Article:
NAIK RAJ KUMAR PUNIA, 23
MISSION: Punia was part of a frontal attack stalled by a machine-gun nest. While crawling up he was hit, but before he died he hurled a grenade and silenced the nest.
Like all little boys, Punia spent his childhood listening enraptured to the tales that soldiers from his prosperous Jat village, Bhensali in Rajasthan, brought with them on their visits home. So, as soon as he turned 18, Punia dropped out of high school and signed up, ignoring the entreaties of his elder brother -- a havaldar with 8 Jat Regiment -- to get an education.
Punia became a fearless soldier, volunteering to fight terrorists in Kashmir. At home, villagers recall how he always craved for a war and to defeat Pakistan. That bravado always shook his gentle mother, Chandro. "The bullet made for me will take my life," he told her. "No one can help me then." Prescience?
Perhaps. A single bullet pierced his temple and killed Punia on May 24, but not before he saved his comrades high in the mountains in a lonely place they call point 4590 on Tololing's saddle. Part of a frontal assault wave against intruders entrenched in bunkers, Punia saw two of his buddies fall and the rest pinned down by a machine-gun nest. Inching his way along a rock face where a fall meant instant death, Punia was hit in the chest. Blood oozing out, he reached for a grenade and silenced the nest. The gun position came alive a few hours later, but it gave his unit time to escape. Today, point 4590 is back in Indian hands.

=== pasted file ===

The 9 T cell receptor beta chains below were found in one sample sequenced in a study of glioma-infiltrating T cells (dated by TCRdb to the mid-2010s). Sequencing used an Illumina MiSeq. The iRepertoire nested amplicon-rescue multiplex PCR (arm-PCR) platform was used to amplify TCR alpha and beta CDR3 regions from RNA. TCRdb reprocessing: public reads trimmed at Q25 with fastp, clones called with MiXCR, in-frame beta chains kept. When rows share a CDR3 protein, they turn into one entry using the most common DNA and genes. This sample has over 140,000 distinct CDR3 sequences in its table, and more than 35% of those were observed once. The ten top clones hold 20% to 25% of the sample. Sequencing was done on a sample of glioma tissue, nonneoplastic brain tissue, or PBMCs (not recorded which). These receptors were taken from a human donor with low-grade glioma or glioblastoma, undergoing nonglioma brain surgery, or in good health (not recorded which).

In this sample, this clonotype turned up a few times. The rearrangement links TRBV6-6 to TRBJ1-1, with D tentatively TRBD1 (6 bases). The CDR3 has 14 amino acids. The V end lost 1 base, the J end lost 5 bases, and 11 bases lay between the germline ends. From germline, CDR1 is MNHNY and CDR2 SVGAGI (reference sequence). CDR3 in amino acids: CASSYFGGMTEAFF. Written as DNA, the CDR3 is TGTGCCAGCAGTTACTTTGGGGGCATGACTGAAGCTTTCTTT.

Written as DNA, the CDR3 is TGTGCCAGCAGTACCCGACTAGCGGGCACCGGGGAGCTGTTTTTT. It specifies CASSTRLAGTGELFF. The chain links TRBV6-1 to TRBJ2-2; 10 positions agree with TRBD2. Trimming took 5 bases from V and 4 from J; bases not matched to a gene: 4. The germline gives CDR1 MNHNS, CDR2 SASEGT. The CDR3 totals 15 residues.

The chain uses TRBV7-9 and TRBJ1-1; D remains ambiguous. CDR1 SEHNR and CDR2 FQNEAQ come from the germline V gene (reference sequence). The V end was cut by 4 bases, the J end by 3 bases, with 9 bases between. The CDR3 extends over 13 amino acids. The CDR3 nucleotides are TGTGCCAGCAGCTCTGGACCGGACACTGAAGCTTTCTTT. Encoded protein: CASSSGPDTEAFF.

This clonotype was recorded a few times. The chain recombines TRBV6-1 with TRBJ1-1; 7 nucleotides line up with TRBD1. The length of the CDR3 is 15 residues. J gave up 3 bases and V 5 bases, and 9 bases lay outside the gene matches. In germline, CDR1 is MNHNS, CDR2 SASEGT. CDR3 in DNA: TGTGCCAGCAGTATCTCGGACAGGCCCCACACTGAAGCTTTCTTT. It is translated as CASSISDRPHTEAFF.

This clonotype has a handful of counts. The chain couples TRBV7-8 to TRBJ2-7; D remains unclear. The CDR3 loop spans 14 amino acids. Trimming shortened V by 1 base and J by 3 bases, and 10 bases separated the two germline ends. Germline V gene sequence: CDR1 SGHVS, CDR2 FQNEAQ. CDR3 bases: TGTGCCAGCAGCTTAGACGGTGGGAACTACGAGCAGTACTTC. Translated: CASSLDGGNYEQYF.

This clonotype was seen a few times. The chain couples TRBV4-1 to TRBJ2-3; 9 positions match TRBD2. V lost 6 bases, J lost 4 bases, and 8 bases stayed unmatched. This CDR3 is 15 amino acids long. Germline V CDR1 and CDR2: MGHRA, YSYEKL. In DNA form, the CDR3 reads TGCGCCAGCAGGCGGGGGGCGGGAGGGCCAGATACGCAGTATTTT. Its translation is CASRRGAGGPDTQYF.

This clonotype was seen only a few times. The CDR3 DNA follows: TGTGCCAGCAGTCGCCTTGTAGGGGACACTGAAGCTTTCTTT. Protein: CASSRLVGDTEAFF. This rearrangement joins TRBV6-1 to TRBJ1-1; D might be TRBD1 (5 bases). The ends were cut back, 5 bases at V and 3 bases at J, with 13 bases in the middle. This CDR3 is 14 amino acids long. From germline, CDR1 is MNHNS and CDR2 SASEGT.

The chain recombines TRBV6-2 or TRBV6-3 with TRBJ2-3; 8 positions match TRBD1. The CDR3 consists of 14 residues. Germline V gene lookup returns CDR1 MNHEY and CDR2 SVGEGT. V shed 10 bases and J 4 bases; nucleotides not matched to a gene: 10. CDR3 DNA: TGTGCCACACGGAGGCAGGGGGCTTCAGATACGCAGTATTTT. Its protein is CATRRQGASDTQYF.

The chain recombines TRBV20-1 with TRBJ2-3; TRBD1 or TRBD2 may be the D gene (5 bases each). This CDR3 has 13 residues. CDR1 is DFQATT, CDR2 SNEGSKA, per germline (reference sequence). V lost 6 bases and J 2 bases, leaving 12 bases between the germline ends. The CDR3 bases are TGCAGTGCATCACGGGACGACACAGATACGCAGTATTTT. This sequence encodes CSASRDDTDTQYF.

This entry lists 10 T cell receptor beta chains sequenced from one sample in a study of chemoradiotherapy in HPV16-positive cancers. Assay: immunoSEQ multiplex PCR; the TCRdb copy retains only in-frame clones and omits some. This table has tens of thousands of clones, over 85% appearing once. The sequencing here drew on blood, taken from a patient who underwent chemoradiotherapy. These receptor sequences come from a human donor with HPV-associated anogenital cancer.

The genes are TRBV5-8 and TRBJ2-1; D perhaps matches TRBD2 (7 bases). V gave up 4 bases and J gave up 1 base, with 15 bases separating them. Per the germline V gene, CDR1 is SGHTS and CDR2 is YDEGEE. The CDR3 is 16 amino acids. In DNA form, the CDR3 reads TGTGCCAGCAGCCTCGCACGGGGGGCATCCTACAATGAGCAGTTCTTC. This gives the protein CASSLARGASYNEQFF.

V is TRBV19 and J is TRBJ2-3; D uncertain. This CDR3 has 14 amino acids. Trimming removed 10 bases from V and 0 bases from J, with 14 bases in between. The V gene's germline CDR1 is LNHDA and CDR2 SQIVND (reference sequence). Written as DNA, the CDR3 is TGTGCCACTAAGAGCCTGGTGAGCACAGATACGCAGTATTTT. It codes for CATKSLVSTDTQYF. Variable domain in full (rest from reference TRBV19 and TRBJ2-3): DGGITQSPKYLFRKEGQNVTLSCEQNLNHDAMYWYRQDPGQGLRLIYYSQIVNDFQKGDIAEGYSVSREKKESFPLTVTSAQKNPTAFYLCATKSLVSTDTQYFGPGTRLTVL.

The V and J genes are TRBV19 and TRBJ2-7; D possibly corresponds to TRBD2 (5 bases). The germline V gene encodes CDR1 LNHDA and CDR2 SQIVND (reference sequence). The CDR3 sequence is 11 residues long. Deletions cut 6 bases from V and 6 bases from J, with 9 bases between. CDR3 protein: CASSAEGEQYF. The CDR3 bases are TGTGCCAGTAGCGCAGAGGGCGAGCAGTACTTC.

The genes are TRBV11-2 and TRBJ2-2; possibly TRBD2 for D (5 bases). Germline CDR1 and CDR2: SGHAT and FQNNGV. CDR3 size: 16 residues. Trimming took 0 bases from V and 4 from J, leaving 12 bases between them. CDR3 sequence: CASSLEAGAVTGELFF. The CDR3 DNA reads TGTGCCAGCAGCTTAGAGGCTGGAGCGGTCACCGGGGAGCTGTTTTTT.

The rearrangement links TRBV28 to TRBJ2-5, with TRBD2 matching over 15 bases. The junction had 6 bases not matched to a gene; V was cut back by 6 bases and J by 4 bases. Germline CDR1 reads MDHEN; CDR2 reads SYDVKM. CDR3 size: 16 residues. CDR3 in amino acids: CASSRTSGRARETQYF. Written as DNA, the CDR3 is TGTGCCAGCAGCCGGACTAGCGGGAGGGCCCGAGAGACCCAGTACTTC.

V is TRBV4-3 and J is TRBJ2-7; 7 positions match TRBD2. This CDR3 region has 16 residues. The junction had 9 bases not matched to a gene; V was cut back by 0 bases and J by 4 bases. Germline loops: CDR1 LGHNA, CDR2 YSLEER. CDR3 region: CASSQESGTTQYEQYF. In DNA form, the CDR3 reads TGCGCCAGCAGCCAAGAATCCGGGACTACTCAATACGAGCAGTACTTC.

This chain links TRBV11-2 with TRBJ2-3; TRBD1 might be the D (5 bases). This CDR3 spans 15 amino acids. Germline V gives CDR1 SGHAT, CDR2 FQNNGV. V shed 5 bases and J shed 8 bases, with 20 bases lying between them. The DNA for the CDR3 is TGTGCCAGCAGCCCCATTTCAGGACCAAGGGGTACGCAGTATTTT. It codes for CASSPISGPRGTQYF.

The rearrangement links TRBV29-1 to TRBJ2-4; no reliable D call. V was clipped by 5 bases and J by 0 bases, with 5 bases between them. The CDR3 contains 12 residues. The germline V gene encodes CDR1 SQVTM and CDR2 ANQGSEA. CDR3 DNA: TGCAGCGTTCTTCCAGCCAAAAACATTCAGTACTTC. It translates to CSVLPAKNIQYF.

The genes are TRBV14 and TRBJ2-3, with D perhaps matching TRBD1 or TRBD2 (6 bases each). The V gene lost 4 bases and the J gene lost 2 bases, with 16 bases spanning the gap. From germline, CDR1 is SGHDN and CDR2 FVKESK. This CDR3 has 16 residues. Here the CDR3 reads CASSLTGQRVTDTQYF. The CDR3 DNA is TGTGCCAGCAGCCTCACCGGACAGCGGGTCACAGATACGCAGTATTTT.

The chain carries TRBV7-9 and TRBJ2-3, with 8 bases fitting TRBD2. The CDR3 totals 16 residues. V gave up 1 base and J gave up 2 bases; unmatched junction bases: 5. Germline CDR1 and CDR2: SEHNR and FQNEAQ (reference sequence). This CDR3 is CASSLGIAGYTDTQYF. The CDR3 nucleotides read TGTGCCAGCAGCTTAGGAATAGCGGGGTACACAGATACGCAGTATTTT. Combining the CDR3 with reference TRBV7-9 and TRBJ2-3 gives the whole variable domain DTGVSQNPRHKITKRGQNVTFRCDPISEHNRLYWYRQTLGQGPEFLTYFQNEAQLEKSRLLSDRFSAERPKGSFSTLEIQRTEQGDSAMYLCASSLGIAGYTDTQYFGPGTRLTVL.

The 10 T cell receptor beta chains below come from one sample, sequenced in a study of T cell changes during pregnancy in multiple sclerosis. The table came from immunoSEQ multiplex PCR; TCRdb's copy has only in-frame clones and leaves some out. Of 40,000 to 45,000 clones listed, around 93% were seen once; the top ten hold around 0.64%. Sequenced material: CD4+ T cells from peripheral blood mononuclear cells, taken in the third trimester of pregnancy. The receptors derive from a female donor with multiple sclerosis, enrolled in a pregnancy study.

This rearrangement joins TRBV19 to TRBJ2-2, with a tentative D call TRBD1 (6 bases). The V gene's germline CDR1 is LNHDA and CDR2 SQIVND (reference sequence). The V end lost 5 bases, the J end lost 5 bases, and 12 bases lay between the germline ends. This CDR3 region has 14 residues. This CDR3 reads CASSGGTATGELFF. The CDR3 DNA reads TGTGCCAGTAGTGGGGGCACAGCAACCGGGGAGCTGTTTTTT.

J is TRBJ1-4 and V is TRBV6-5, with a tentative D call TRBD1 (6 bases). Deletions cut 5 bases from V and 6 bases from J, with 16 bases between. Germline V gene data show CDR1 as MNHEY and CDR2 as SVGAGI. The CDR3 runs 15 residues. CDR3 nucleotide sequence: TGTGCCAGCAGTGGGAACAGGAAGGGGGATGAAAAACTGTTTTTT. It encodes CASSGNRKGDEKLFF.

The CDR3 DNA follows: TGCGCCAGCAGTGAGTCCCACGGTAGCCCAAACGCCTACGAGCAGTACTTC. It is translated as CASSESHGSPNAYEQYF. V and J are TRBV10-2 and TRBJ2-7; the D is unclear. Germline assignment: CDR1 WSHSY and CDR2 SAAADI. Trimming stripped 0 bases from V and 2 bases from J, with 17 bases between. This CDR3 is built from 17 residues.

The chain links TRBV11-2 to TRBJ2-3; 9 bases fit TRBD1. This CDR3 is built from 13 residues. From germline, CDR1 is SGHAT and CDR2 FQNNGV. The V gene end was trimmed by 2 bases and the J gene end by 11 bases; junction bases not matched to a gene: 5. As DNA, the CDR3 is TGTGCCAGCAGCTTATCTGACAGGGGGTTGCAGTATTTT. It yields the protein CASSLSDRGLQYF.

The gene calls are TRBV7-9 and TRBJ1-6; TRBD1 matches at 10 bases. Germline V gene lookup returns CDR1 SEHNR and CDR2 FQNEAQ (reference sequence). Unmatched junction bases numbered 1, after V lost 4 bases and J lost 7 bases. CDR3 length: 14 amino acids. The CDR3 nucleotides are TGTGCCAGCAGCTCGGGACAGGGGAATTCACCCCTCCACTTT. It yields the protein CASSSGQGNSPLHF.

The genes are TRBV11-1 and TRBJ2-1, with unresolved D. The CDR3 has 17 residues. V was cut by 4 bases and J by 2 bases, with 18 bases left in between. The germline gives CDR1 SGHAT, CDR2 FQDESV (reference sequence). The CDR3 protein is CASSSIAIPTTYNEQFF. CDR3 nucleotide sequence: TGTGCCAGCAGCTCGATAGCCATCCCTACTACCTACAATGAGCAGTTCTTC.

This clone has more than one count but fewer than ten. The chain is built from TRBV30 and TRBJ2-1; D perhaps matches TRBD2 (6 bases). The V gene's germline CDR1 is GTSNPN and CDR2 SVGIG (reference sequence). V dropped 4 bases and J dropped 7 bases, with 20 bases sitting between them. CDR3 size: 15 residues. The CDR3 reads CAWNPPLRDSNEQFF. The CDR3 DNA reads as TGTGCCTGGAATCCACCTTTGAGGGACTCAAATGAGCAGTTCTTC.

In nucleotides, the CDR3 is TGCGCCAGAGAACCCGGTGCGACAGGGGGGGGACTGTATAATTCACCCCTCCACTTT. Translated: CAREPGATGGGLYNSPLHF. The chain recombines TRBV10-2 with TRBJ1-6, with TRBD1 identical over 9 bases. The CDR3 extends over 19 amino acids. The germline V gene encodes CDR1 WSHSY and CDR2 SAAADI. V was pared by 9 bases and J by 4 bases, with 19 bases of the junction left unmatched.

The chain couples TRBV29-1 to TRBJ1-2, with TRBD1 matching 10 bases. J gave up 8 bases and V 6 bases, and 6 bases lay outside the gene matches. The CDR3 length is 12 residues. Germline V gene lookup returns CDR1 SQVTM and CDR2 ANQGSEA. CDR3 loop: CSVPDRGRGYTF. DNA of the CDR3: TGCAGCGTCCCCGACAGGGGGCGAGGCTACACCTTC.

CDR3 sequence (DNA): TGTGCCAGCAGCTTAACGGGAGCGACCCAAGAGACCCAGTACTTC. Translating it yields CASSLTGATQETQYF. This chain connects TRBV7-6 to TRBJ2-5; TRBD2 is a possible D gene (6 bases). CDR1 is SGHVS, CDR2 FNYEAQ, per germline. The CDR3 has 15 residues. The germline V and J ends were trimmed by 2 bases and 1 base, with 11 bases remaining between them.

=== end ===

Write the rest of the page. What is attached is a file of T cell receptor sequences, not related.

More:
Sacrifice is almost a tradition in the region, known for the valour of its soldiers. The country's first Param Vir Chakra in the 1948 war went to Beri village, just 2 km from Bhensali.
Youngest among his three brothers and two sisters Punia, all of 6 ft 2 inches, was known for his sense of humour and devotion to community, pitching in to build additions to the village high school while on leave. Punia was also fond of playing cricket and basketball and named his only son, Sachin Kumar, now one-and-a-half- years-old, after Sachin Tendulkar. His widow Sumitra, 19, also from a family of soldiers, refuses to shed a tear as she looks forward to driving a tractor in the fields. "She is now my son," says Chandro. In this ancient land, death is a time for grief, but it's no more than a hiccup on the road to honour.
Courtesy: INDIA TODAY
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